Around 45,000 Thomas Cook bookings for the remainder of the year must now be discounted in terms of arrivals and revenues, plus there is also likely to be a huge impact on 2020 bookings from the UK, which accounted for one third of all four million visitors last year.

And, the collapse comes on top of uncertainty over Brexit, which has prompted many Britons to hesitate booking a holiday for 2020.

Perdios said his ministry had been preparing for the possibility of Thomas Cook’s demise for days since there were rumours of a collapse and had already made concrete plans to deal with the situation.

Attending Monday’s meeting were representatives of the foreign ministry, the transport ministry, police, the Cyprus Hotel Association, the Association of Cyprus Travel Agents, and airport operator Hermes, among others.

“We called this meeting chiefly to ensure the safety of visitors and to ensure that those involved in tourism will do what they can for them. At least they should leave with the best impressions possible,” Perdios said after the meeting.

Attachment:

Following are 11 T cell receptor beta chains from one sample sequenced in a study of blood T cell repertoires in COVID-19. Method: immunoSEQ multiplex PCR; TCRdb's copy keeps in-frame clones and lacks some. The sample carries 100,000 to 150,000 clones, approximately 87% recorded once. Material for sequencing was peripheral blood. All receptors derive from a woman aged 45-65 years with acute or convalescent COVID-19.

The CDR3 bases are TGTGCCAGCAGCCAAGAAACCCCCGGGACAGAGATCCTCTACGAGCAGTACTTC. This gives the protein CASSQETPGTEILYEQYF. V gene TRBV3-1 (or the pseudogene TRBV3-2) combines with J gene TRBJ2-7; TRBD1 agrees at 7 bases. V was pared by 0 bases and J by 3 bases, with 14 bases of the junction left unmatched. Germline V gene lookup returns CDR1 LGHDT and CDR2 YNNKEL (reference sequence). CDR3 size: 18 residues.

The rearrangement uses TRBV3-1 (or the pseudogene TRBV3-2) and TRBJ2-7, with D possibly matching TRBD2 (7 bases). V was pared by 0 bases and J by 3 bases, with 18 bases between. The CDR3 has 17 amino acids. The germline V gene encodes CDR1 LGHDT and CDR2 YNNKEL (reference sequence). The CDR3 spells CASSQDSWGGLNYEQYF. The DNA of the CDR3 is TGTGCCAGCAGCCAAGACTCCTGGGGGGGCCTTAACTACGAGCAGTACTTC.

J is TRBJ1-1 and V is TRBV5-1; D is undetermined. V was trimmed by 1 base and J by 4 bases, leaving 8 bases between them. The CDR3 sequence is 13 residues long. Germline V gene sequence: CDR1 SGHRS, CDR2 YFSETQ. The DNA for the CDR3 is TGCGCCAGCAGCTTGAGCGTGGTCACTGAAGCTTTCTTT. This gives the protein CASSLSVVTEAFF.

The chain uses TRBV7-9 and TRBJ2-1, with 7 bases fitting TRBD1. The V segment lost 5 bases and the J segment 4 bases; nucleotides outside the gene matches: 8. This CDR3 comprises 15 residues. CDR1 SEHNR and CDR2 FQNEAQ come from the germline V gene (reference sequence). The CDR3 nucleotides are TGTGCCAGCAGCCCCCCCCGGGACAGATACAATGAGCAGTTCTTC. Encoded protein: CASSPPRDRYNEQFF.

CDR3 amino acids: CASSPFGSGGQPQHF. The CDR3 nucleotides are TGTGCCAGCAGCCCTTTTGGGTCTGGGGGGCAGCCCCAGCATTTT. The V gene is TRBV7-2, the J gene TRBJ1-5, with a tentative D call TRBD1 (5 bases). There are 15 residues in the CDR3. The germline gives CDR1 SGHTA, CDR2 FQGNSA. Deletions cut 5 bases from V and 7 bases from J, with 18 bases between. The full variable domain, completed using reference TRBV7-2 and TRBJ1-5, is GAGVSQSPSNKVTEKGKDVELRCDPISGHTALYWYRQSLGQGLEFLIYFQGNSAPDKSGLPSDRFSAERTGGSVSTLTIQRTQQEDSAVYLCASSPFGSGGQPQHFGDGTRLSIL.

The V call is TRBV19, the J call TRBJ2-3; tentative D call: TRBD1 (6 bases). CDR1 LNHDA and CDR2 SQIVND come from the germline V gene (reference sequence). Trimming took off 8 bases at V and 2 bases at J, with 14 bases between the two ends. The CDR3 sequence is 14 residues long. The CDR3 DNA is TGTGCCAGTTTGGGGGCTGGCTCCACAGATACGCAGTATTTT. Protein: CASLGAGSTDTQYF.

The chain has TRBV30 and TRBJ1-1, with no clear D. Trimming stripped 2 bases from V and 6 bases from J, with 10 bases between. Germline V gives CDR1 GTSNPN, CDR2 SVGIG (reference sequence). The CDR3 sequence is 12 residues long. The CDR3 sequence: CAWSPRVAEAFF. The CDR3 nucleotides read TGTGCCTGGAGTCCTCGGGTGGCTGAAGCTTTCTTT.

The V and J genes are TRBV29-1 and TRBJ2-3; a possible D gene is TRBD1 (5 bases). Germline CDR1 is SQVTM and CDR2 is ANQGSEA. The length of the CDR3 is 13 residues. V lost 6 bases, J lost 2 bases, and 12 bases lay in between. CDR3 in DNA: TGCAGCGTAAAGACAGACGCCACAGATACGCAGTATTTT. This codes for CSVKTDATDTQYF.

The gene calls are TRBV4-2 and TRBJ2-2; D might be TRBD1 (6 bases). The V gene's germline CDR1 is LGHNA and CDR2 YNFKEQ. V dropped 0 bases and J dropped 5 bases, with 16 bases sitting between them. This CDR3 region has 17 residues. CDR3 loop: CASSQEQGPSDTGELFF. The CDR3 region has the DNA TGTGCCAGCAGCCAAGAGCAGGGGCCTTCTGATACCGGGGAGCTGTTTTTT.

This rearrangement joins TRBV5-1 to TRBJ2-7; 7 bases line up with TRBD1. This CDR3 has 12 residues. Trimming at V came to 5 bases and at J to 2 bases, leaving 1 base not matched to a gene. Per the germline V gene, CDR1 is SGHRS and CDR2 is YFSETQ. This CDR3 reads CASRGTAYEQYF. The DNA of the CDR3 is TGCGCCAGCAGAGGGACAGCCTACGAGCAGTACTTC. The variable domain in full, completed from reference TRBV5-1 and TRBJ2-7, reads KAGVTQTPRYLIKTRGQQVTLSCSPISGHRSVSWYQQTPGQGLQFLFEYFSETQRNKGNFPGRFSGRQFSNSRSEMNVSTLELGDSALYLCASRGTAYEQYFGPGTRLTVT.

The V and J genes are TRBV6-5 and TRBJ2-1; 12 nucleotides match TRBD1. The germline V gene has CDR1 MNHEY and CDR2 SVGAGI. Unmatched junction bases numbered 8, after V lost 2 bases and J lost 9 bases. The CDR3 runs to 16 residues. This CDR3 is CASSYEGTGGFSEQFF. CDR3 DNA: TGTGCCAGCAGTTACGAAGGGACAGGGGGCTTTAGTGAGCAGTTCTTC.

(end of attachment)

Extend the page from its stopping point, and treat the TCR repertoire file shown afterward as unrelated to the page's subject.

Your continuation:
“At this moment the only ones who have serious problems are hoteliers because they offered services in July, August and even September for which most have not been paid. There is a big possibility that this money, about €50 million, will be lost. I want to be honest, it won’t be easy to recover,” the minister said.

The chairman of the Cyprus Hotel Association (Pasyxe), Haris Loizides said that at some hotels the bookings from Thomas Cook amount to 70 per cent to 80 per cent while at others the operator had reserved all of their rooms.

“Therefore the problems for these hotels are huge as they lost their income for July, August and September,” he said.  “But on top of that, they have no bookings as of today until the end of the season.”

Loizides said the most important thing at the moment was to manage the customers staying at the hotels. Even though Britons’ travel home has been arranged, for Scandinavians and Germans “the landscape is still a bit cloudy”, Loizides said.

Asked whether the situation would see hotels close down, Loizides said there was no justification to create panic. “We hope that solutions will be found,“ he said.

Akis Vavlitis, the president of the Association of Cyprus Tourist Enterprises (Stek), which represents a group of four and five-star hotels, said that normally the hoteliers would receive payment by the end of October, November and January “so the €50 million we calculated has been lost,” he said.